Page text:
With this embodiment of the invention, TV broadcast data received by the sender apparatus 1 is transmitted to the receiver apparatus 2 as mentioned above. For that reason, UDP is adopted as the protocol giving priority to processing speed rather than to the reliability in real-time data exchanges.

During communication processes under UDP, however, the sender apparatus 1 keeps transmitting data successively whether or not the data is being actually received by the receiver apparatus 2. The receiver apparatus 2 could fail to receive some of the data that is being sent continuously. If the receiver apparatus 2 proceeds with its processing without acquiring the missing data, the images or sounds offered to the user could be interrupted or otherwise disturbed. These irregularities should be avoided if at all possible.

With this embodiment of the invention, even if UDP is adopted as the protocol giving priority in real-time data exchanges, the receiving side is arranged to recover the data that has been lost somehow in transmit during communication under UDP. During the data recovering process, the sender and the receiver sides are prevented from being overloaded through inventive arrangements.

What follows is a description of a receiver apparatus 2 having the above-mentioned capability to acquire the missing data from the sender apparatus 1 whose structure is shown in FIG. 2. FIG. 9 shows a typical internal structure of the receiver apparatus 2. A communication unit 81 of the receiver apparatus 2 receives data from the sender apparatus 1. The data received by the communication unit 81 from the sender apparatus 1, structured as shown in FIG. 3, is fed to a MAC header extraction unit 82. The MAC header extraction unit 82 extracts a MAC header 45 (FIG. 3) from the supplied data (i.e., MAC packet) and forwards the resulting IP packet devoid of the MAC header to an IP header extraction unit 83.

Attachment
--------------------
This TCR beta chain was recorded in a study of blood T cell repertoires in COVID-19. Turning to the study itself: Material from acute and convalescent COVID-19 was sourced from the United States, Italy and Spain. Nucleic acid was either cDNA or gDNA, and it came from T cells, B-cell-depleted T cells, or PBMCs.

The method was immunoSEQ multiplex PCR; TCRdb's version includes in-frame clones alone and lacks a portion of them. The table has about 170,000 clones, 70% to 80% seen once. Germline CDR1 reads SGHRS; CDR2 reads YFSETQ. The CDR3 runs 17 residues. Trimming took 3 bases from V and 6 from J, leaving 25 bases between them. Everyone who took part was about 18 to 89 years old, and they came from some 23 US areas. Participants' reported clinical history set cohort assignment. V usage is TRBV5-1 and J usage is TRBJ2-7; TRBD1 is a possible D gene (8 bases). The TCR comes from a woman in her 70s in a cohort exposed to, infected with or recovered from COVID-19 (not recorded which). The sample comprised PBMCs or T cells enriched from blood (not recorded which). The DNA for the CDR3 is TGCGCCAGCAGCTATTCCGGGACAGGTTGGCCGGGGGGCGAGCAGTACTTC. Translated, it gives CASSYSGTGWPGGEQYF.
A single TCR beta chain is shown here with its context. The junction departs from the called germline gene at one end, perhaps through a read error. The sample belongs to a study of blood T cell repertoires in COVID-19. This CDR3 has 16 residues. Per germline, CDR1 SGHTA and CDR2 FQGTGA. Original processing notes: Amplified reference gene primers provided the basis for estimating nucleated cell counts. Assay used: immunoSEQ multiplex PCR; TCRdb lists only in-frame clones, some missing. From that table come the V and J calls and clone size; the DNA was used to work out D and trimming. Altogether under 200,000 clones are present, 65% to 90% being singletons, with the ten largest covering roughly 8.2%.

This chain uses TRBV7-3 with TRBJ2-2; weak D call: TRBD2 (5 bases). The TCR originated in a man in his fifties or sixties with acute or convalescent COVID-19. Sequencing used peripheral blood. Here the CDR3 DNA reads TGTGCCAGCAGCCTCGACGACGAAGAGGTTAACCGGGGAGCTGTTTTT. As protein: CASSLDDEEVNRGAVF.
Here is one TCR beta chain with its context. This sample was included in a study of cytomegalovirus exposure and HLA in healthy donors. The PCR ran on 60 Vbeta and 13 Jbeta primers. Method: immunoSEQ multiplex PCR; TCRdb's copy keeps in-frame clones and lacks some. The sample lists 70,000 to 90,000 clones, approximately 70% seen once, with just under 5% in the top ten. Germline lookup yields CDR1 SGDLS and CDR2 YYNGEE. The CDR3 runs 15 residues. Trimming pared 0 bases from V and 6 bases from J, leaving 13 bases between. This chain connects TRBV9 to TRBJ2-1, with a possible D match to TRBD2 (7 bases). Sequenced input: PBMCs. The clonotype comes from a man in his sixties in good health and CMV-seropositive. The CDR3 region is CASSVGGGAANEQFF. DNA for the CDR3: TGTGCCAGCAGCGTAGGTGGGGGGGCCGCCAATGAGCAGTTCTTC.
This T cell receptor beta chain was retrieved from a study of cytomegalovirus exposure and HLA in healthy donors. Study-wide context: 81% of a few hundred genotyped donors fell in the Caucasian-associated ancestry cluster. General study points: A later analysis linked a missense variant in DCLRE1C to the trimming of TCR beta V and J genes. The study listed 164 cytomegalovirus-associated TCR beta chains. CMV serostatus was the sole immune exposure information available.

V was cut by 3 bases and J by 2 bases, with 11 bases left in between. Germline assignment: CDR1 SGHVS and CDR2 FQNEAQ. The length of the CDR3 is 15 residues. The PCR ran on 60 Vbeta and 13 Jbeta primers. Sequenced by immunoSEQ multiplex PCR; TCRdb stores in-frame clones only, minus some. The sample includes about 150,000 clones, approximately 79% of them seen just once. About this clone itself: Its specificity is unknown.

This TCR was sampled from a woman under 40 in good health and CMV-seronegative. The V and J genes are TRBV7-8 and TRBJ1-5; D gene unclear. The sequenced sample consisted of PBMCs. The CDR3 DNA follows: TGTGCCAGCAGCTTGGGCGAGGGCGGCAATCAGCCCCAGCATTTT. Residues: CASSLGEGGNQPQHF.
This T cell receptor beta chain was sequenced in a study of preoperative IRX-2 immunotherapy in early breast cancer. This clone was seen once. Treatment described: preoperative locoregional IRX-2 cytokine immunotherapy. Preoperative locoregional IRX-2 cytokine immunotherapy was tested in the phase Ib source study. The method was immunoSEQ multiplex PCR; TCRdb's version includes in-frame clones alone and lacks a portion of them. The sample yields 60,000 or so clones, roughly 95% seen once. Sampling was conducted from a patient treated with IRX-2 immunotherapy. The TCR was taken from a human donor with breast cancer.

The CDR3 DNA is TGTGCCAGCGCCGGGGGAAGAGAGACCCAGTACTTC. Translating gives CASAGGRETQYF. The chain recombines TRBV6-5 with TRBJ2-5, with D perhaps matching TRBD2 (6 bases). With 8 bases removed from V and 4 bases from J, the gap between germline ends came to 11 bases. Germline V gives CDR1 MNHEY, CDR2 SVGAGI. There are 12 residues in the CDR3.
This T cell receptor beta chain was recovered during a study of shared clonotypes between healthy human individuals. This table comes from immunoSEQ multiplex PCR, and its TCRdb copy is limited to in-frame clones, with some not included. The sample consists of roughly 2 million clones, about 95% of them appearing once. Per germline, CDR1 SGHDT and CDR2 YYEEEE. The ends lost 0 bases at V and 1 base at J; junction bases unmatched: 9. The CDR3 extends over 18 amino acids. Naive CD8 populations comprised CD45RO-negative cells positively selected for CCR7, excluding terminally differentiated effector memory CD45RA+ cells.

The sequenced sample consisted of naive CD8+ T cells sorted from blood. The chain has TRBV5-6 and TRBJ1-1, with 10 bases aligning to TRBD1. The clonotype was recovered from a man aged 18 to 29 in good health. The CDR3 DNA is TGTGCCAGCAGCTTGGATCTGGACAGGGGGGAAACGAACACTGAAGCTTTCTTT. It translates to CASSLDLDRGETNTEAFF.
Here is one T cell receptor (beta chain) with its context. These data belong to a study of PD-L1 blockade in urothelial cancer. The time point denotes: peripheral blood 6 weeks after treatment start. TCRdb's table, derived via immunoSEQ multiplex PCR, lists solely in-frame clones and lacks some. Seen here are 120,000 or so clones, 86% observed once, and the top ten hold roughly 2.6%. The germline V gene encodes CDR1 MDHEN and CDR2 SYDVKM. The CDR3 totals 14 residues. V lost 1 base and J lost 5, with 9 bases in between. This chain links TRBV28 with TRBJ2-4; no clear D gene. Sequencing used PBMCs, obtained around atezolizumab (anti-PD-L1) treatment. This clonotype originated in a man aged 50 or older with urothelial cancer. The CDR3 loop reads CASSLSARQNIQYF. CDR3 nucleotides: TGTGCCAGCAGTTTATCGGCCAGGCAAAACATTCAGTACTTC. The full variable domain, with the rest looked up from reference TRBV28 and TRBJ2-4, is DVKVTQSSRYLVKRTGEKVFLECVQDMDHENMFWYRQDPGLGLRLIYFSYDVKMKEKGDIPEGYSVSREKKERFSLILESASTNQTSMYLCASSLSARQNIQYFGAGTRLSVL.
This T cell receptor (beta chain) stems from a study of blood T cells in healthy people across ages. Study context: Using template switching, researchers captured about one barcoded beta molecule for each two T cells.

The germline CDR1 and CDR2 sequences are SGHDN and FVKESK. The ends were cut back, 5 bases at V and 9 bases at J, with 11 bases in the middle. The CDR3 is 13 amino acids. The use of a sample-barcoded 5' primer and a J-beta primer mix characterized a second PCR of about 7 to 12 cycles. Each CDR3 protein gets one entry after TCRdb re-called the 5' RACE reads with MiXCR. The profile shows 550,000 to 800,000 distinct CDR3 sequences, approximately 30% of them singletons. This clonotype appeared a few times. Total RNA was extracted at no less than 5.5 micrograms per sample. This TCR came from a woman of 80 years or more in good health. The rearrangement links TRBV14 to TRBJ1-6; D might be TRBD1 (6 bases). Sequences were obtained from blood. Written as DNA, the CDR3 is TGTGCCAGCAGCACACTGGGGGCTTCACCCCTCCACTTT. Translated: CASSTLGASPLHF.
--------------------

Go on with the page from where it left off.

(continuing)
The IP header extraction unit 83 extracts an IP header 44 from the supplied IP packet and sends the resulting UDP packet to a UDP header extraction unit 84. The UDP header extraction unit 83 extracts a UDP header 43 from the supplied UDP packet and supplies the resulting RTP packet to a sequence reconstitution unit 85.

The sequence reconstitution unit 85 references the “sequence number” field (FIG. 5) in the RTP header 42. The sequence numbers are generally serial numbers assigned in ascending order to packets (i.e., RTP headers 42), i.e., in the order in which the packets were processed by the sender apparatus 1. Alternatively, the sequence numbers may be assigned in descending order to the packets.

The sequence reconstitution unit 85 references the sequence number in the supplied RTP packet and determines whether a storage unit 87 holds the data having the same number as the referenced sequence number (i.e., corresponding data). If the corresponding data is found to exist in the storage unit 87, the sequence reconstitution unit 85 discards the supplied RTP packet. If the corresponding data is not found in the storage unit 87, the sequence reconstitution unit 85 forwards the supplied RTP packet to an RTP header extraction unit 86.

The RTP header extraction unit 86 extracts the RTP header 42 from the supplied RTP packet and stores the resulting TS packet sequence 41 into the storage unit 87. The TS packet sequence 41 thus placed into the storage unit 87 is stored in conjunction with the sequence number included in the RTP header 42.

The storage unit 87 usually accommodates one TS packet sequence 41, i.e., seven TS packets 51. In case of an error, less than seven TS packets 51 may be found in the storage unit 87.

The storage unit 87 serves as a buffer that outputs the TS packets 51 successively to an MPEG decoder 88. The MPEG decoder 88 decodes the successively supplied TS packets 51 in accordance with the MPEG standard. The output from the MPEG decoder 88 is fed to a display unit and speakers, not shown, as images and sounds offered to the user.

What follows is an explanation of the data held in the storage unit 87. FIG. 10 is an explanatory view depicting a typical structure of the data stored in the storage unit 87. In the storage unit 87, as mentioned above, the sequence number included in the RTP header 42 is stored in conjunction with the TS packets contained in that RTP packet corresponding to the sequence number.